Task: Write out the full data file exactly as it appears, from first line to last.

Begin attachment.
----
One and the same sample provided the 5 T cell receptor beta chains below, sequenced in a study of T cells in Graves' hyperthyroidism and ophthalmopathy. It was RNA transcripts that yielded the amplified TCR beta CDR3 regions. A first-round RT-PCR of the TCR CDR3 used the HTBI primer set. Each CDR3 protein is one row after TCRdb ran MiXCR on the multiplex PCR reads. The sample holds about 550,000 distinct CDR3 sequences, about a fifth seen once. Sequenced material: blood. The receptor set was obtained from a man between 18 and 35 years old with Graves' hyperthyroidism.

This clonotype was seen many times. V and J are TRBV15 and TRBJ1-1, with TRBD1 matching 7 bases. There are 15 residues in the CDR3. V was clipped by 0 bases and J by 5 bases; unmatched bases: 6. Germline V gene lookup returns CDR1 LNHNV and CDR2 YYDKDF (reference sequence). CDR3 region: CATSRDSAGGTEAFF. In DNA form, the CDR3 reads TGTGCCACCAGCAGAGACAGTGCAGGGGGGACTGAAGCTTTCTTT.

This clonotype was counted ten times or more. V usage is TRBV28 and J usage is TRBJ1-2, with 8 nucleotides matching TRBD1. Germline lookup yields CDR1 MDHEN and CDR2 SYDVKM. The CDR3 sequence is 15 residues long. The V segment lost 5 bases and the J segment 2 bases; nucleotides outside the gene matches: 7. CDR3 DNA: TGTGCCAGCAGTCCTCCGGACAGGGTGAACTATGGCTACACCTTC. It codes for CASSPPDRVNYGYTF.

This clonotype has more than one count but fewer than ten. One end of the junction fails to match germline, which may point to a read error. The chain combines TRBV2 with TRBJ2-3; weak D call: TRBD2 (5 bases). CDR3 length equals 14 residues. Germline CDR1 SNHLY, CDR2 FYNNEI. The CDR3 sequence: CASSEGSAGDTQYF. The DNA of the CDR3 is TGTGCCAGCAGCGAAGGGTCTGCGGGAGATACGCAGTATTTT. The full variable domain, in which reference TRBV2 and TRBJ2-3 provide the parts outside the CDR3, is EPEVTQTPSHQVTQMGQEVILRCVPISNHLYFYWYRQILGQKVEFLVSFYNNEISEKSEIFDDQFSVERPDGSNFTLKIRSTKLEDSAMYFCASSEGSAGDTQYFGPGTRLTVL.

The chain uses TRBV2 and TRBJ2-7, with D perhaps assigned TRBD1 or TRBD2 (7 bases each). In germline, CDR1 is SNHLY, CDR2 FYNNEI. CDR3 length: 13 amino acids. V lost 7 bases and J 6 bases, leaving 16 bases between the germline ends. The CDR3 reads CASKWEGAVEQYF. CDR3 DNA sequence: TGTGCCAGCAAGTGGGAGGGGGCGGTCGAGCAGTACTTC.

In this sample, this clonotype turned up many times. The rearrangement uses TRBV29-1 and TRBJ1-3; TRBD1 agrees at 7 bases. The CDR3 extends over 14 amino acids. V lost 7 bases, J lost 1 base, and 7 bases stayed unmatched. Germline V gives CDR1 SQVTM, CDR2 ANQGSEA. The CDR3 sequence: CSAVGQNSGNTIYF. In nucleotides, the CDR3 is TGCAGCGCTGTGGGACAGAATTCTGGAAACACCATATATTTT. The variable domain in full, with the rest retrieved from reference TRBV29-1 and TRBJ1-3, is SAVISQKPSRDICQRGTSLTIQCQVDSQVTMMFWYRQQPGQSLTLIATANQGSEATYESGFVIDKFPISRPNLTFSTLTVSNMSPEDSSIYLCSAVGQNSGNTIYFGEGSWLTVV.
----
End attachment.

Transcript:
One and the same sample provided the 5 T cell receptor beta chains below, sequenced in a study of T cells in Graves' hyperthyroidism and ophthalmopathy. It was RNA transcripts that yielded the amplified TCR beta CDR3 regions. A first-round RT-PCR of the TCR CDR3 used the HTBI primer set. Each CDR3 protein is one row after TCRdb ran MiXCR on the multiplex PCR reads. The sample holds about 550,000 distinct CDR3 sequences, about a fifth seen once. Sequenced material: blood. The receptor set was obtained from a man between 18 and 35 years old with Graves' hyperthyroidism.

This clonotype was seen many times. V and J are TRBV15 and TRBJ1-1, with TRBD1 matching 7 bases. There are 15 residues in the CDR3. V was clipped by 0 bases and J by 5 bases; unmatched bases: 6. Germline V gene lookup returns CDR1 LNHNV and CDR2 YYDKDF (reference sequence). CDR3 region: CATSRDSAGGTEAFF. In DNA form, the CDR3 reads TGTGCCACCAGCAGAGACAGTGCAGGGGGGACTGAAGCTTTCTTT.

This clonotype was counted ten times or more. V usage is TRBV28 and J usage is TRBJ1-2, with 8 nucleotides matching TRBD1. Germline lookup yields CDR1 MDHEN and CDR2 SYDVKM. The CDR3 sequence is 15 residues long. The V segment lost 5 bases and the J segment 2 bases; nucleotides outside the gene matches: 7. CDR3 DNA: TGTGCCAGCAGTCCTCCGGACAGGGTGAACTATGGCTACACCTTC. It codes for CASSPPDRVNYGYTF.

This clonotype has more than one count but fewer than ten. One end of the junction fails to match germline, which may point to a read error. The chain combines TRBV2 with TRBJ2-3; weak D call: TRBD2 (5 bases). CDR3 length equals 14 residues. Germline CDR1 SNHLY, CDR2 FYNNEI. The CDR3 sequence: CASSEGSAGDTQYF. The DNA of the CDR3 is TGTGCCAGCAGCGAAGGGTCTGCGGGAGATACGCAGTATTTT. The full variable domain, in which reference TRBV2 and TRBJ2-3 provide the parts outside the CDR3, is EPEVTQTPSHQVTQMGQEVILRCVPISNHLYFYWYRQILGQKVEFLVSFYNNEISEKSEIFDDQFSVERPDGSNFTLKIRSTKLEDSAMYFCASSEGSAGDTQYFGPGTRLTVL.

The chain uses TRBV2 and TRBJ2-7, with D perhaps assigned TRBD1 or TRBD2 (7 bases each). In germline, CDR1 is SNHLY, CDR2 FYNNEI. CDR3 length: 13 amino acids. V lost 7 bases and J 6 bases, leaving 16 bases between the germline ends. The CDR3 reads CASKWEGAVEQYF. CDR3 DNA sequence: TGTGCCAGCAAGTGGGAGGGGGCGGTCGAGCAGTACTTC.

In this sample, this clonotype turned up many times. The rearrangement uses TRBV29-1 and TRBJ1-3; TRBD1 agrees at 7 bases. The CDR3 extends over 14 amino acids. V lost 7 bases, J lost 1 base, and 7 bases stayed unmatched. Germline V gives CDR1 SQVTM, CDR2 ANQGSEA. The CDR3 sequence: CSAVGQNSGNTIYF. In nucleotides, the CDR3 is TGCAGCGCTGTGGGACAGAATTCTGGAAACACCATATATTTT. The variable domain in full, with the rest retrieved from reference TRBV29-1 and TRBJ1-3, is SAVISQKPSRDICQRGTSLTIQCQVDSQVTMMFWYRQQPGQSLTLIATANQGSEATYESGFVIDKFPISRPNLTFSTLTVSNMSPEDSSIYLCSAVGQNSGNTIYFGEGSWLTVV.